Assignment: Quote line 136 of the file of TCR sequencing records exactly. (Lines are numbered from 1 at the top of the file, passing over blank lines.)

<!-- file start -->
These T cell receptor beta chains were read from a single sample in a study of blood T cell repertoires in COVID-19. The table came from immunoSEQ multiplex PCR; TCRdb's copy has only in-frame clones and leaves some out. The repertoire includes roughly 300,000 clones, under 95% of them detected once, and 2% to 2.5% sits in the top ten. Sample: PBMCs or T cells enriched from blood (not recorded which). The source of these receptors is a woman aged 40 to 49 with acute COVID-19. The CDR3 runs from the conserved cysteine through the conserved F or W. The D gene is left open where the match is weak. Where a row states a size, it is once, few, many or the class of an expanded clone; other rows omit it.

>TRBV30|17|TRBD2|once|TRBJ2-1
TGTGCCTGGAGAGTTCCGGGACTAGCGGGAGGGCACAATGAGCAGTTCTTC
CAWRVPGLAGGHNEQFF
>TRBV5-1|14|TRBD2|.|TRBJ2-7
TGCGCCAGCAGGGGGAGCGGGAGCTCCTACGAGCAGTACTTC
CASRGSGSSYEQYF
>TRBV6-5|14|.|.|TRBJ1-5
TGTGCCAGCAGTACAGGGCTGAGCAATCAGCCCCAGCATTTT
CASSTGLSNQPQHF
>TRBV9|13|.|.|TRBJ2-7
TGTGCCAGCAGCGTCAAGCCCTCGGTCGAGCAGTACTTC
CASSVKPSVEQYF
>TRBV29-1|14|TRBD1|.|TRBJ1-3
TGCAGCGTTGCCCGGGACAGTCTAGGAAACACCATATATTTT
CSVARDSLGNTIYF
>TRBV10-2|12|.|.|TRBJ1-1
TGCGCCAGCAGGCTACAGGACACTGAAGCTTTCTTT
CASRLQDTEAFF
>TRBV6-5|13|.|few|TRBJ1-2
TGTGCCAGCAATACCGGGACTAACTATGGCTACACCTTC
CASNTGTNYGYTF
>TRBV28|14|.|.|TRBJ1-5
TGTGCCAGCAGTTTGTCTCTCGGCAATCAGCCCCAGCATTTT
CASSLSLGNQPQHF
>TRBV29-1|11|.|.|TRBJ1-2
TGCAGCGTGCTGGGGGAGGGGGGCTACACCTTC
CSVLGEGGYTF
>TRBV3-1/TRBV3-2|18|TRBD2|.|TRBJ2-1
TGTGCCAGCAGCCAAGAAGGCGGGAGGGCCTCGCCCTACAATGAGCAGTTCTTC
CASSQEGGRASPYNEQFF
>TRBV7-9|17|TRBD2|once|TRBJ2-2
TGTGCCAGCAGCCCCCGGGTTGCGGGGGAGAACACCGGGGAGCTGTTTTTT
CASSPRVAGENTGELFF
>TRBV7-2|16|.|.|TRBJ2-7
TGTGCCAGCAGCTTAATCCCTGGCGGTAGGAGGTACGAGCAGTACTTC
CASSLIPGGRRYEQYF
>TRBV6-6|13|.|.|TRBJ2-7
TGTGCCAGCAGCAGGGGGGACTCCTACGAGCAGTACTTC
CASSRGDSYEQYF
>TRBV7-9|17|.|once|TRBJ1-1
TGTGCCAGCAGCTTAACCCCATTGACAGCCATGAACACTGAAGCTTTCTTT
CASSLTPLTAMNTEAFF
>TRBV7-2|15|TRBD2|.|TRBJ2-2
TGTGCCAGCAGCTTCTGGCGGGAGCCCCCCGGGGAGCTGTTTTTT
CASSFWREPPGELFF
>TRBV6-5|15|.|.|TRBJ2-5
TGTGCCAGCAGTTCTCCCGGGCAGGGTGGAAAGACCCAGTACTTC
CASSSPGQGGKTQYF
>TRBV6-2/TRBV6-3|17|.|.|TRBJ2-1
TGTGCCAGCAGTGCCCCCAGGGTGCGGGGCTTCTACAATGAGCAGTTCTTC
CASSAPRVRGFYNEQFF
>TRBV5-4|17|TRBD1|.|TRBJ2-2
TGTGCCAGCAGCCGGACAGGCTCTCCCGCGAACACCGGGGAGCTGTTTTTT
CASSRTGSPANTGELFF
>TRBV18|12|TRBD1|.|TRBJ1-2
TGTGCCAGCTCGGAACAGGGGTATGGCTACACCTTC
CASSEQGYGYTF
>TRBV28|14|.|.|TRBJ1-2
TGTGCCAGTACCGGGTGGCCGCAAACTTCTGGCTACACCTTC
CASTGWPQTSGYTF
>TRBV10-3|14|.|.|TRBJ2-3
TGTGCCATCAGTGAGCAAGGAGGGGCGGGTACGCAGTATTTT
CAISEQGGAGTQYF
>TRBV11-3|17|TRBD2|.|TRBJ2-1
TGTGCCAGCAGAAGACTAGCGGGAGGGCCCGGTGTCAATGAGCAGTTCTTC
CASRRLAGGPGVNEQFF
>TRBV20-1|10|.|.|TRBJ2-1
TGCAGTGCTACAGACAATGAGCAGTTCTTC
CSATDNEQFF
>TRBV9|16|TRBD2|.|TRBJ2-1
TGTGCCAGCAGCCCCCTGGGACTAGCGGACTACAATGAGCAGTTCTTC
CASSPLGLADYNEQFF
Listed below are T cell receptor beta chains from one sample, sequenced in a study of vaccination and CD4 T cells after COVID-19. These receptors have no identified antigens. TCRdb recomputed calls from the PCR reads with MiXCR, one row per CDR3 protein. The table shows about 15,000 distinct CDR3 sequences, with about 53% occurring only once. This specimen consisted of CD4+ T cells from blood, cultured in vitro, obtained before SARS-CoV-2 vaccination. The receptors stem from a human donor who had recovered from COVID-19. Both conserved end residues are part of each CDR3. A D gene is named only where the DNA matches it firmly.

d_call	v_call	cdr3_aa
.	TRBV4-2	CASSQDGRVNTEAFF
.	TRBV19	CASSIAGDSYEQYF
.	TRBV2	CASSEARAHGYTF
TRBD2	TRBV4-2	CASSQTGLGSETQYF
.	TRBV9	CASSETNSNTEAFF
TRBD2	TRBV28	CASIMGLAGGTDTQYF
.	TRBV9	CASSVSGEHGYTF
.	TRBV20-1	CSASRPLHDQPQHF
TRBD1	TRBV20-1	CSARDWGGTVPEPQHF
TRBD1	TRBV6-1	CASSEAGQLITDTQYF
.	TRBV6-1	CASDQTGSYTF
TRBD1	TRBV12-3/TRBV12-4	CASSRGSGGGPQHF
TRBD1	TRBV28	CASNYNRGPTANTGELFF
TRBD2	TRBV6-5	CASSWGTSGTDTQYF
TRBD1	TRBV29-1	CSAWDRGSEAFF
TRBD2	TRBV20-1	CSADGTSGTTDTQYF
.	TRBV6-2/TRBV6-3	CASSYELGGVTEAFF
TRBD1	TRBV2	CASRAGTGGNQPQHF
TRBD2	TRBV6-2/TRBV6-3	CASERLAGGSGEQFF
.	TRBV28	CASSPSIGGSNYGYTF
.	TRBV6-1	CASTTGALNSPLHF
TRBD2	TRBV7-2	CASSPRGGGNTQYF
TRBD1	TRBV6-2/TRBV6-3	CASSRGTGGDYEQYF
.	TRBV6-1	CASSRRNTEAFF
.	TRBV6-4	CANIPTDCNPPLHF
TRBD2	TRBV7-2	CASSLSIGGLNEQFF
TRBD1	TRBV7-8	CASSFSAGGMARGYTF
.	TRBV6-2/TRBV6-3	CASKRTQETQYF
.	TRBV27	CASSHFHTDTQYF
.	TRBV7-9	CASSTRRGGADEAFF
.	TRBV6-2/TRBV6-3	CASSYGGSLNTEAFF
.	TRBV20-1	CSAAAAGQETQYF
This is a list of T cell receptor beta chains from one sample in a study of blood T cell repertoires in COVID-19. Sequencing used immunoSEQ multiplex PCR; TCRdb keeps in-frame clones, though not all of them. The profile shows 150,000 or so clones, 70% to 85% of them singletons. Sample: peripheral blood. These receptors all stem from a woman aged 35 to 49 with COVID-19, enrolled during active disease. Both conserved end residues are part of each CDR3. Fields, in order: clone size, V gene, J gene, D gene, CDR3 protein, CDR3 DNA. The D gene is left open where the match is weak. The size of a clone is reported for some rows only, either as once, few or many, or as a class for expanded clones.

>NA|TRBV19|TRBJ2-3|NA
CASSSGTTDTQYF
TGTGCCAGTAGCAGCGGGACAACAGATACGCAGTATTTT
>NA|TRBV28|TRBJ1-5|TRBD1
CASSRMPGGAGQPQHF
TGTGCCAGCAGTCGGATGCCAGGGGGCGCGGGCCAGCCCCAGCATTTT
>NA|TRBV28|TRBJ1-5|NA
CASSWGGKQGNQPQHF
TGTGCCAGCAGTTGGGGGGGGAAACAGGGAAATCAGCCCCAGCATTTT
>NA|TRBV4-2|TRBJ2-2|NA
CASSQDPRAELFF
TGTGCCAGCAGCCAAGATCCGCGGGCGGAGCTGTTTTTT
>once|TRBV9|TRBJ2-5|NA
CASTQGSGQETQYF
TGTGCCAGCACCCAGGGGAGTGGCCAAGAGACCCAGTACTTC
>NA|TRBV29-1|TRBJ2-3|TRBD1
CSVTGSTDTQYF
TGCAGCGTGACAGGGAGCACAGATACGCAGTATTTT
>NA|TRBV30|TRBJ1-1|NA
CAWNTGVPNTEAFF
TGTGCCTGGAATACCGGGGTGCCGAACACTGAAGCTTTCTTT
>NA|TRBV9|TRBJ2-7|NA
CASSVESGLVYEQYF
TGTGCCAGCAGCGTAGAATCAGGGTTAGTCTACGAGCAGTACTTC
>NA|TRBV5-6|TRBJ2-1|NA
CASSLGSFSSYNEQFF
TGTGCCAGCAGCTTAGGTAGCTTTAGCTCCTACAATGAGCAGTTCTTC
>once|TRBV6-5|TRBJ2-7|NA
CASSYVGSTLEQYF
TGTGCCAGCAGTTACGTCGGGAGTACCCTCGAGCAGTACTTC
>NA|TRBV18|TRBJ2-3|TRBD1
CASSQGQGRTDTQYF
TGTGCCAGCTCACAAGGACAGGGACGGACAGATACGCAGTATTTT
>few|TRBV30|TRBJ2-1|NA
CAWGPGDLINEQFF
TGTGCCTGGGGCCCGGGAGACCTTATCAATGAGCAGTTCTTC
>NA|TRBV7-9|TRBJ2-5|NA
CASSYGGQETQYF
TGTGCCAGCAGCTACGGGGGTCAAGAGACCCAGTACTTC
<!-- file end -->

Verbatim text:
>once|TRBV6-5|TRBJ2-7|NA